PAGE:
According to multiple studies, having a child is the third most traumatic and life-changing event that a young person can experience. It's filled with more chaos and turmoil than being locked up, getting seriously ill, or even losing your job.
When you factor in problems like a traumatic childbirth, the baby being unplanned for, buttinski neighbors, or hormonal disruptions, it's really not surprising that many women often wonder if being a mom is really all it's cracked up to be.
The truth is that many women end up feeling a wide range of emotions once they give birth. Making matters worse is the fact that childcare responsibilities often end up falling almost entirely on the shoulders of the mother.
Many feel like they are footing all the emotional labor in their marriage, and some even feel like their husbands have turned into dead weight. You may have already felt that resentment and work disparity in your marriage.
And, if you're like author Janice Dunn, there's a certain point where you may even have realized that you're at your breaking point.
Janice Dunn's Advice
Anyone who has ever dealt with uneven responsibilities in a relationship knows how grating it can be. Unfortunately, in society, most moms are terrified to admit that they feel overworked, under appreciated, and unable to cope with the new parenting ways on their own.
Most of the time, new moms are too scared to let others down and may even feel like they're the only ones who are in over their heads with all the new responsibilities they face.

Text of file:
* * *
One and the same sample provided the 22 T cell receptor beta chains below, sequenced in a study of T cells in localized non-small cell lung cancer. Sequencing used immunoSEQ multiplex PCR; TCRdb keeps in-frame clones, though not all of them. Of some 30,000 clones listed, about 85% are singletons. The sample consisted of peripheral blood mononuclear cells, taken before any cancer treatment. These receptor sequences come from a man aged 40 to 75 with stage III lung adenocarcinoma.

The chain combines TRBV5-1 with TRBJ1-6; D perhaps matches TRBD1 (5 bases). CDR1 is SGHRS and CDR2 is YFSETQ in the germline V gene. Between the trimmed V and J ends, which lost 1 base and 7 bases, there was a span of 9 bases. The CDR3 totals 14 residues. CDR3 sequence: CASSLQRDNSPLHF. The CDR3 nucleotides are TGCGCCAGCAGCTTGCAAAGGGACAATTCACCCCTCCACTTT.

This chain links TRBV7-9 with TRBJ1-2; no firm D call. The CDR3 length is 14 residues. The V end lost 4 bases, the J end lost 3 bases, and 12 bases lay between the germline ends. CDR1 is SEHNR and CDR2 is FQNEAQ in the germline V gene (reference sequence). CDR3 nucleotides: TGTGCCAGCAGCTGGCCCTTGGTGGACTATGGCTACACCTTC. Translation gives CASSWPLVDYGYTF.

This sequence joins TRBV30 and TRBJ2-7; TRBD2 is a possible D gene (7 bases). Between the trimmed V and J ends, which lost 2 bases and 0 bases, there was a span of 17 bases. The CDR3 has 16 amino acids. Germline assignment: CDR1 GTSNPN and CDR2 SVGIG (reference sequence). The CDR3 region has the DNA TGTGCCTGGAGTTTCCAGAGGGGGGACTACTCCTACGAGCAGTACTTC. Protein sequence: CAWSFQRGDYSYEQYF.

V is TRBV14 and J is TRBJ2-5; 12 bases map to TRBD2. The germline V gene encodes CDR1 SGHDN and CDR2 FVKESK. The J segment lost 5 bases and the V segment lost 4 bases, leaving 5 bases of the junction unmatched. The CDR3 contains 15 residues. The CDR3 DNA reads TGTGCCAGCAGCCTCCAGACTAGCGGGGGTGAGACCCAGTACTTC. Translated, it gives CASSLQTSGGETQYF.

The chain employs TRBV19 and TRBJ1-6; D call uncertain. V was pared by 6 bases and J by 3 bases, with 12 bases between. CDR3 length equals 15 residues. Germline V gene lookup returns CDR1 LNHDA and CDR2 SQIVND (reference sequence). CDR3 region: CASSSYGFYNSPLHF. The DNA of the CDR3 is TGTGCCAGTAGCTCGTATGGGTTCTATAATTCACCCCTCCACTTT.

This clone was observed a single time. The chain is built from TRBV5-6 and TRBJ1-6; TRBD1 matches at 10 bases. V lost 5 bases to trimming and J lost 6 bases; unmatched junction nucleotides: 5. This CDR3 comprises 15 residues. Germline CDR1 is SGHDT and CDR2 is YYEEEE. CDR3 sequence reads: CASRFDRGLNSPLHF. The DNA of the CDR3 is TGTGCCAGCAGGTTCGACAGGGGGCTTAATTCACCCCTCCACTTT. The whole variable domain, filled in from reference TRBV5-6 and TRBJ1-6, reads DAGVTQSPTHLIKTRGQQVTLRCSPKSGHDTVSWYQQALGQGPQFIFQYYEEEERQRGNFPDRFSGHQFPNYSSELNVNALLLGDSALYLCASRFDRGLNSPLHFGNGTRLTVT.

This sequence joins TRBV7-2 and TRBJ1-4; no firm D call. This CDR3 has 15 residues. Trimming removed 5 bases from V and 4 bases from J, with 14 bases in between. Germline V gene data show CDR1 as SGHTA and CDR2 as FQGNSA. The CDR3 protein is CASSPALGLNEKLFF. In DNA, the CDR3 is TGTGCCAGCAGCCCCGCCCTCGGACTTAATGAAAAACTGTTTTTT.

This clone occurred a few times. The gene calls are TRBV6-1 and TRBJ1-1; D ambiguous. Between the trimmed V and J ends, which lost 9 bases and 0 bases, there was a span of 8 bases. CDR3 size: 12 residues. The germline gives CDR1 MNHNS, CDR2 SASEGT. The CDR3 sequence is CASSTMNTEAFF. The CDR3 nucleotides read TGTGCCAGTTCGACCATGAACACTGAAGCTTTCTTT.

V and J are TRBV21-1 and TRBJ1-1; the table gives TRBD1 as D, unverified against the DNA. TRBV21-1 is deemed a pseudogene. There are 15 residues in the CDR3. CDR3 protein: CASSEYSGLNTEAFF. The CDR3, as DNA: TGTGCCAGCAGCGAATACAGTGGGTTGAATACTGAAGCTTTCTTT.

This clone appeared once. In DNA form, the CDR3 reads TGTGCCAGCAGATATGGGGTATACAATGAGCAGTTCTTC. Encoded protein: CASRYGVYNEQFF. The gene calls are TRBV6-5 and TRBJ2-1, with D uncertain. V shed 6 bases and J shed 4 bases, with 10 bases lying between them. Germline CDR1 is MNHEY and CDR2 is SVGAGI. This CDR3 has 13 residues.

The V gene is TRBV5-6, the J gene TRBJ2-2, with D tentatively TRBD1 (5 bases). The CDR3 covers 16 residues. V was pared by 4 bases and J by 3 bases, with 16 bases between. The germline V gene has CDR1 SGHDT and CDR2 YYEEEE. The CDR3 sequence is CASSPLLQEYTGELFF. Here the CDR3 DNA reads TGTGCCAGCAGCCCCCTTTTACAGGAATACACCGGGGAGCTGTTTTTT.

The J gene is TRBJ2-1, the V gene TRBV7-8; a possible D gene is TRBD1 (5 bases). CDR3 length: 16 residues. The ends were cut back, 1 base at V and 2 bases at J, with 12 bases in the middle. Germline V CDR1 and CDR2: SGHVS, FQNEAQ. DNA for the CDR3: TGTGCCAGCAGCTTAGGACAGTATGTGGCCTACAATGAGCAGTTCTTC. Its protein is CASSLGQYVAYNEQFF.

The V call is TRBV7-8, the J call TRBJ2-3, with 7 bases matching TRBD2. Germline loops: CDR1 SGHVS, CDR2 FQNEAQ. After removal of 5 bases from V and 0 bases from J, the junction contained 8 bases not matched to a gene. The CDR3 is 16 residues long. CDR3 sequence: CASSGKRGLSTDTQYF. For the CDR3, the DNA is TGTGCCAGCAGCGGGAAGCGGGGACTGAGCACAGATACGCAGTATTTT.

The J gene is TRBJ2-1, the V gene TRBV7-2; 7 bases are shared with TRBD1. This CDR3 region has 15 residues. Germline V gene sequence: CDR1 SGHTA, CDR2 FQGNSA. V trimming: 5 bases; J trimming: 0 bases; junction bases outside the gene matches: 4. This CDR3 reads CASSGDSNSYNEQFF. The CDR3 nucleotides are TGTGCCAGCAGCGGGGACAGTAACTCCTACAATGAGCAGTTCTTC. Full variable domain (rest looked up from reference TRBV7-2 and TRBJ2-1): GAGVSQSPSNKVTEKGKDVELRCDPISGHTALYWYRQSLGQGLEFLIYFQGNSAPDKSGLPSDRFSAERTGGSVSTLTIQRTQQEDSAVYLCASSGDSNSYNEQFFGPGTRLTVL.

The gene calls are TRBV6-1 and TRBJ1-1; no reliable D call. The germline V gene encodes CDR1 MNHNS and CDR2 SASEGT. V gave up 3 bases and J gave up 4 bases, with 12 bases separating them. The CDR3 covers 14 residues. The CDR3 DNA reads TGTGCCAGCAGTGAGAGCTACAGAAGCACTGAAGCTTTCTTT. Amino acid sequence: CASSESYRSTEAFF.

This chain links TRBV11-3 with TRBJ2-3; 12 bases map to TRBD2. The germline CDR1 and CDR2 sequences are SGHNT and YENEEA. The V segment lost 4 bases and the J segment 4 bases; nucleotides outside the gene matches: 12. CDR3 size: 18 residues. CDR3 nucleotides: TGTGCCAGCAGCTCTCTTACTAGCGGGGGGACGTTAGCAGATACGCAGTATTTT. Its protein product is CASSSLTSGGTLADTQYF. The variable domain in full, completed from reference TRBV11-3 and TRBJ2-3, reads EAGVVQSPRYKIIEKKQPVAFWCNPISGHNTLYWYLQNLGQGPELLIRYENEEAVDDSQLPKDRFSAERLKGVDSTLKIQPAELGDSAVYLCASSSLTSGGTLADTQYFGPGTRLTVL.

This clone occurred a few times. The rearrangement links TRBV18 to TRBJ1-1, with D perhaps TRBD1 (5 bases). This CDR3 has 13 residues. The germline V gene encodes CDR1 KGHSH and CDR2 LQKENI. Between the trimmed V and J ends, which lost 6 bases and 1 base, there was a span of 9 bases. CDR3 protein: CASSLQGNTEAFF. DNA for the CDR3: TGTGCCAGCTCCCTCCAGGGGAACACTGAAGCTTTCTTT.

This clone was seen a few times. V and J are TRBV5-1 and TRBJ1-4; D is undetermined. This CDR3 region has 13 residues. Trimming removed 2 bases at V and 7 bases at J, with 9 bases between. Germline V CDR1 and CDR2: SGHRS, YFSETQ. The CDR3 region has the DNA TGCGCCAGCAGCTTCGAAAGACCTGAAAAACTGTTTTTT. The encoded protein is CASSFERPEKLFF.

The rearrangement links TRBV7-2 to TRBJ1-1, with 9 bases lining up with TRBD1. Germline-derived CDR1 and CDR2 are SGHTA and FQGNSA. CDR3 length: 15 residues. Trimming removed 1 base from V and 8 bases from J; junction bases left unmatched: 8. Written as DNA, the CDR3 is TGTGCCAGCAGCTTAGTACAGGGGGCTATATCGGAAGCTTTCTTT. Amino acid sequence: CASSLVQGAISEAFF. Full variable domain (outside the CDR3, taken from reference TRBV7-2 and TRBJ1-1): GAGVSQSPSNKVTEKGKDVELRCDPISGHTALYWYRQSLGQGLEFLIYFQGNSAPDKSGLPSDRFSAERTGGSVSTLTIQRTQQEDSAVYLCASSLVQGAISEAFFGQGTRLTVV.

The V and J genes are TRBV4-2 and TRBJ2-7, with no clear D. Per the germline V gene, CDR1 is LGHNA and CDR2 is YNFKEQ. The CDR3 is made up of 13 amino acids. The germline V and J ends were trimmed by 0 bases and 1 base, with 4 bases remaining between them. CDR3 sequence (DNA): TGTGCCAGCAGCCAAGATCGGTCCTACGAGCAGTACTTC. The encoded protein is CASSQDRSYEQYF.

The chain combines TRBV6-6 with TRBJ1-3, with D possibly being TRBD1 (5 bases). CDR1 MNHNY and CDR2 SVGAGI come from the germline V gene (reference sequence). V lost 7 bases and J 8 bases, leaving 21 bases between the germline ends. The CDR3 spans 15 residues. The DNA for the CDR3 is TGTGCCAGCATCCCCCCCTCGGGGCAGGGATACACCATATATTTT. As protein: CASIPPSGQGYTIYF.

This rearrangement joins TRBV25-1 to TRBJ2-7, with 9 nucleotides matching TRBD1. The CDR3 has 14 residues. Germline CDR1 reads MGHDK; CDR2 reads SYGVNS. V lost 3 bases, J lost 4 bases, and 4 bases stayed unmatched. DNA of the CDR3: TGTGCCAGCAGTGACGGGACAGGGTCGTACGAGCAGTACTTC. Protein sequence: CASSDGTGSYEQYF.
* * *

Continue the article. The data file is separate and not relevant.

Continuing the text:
Unlike most other guides to motherhood, which either ignore the marital problems that having kids can cause or deny that there's even a problem at all, Dunn's book busts open Pandora's Box and candidly discusses what life is like once you become a parent.
In her own brutally honest, occasionally hilarious retelling of her own first years as a mom, Janice Dunn validates many a new mother's feelings and offers the verbal hug that so many need during those hard times.
While recanting the insanity that is adjusting to new motherhood and giving advice that ended up saving her own marriage from the brink of divorce, Dunn gives us all a heaping helping of common sense and laughter while delivering advice that works—even if you don't have kids yet.
Janice Dunn's strength isn't only in the relatable way that she talks about life as a mom. It's the fact that she gives advice on every little aspect of a marriage that could have suffered from the sweeping lifestyle changes that having kids can cause. Everything from chores to date night is covered in detail—and there's a solution for every problem.
If you're looking for a useful roadmap to recovering from the hardest times in your marriage as a new mom, How To Not Hate Your Husband After Kids is the book you need to read. With some hope, some work, and some solid advice from Dunn's bestselling book, you and your partner can still feel like a dynamic duo even after the brattiest of toddler tantrums.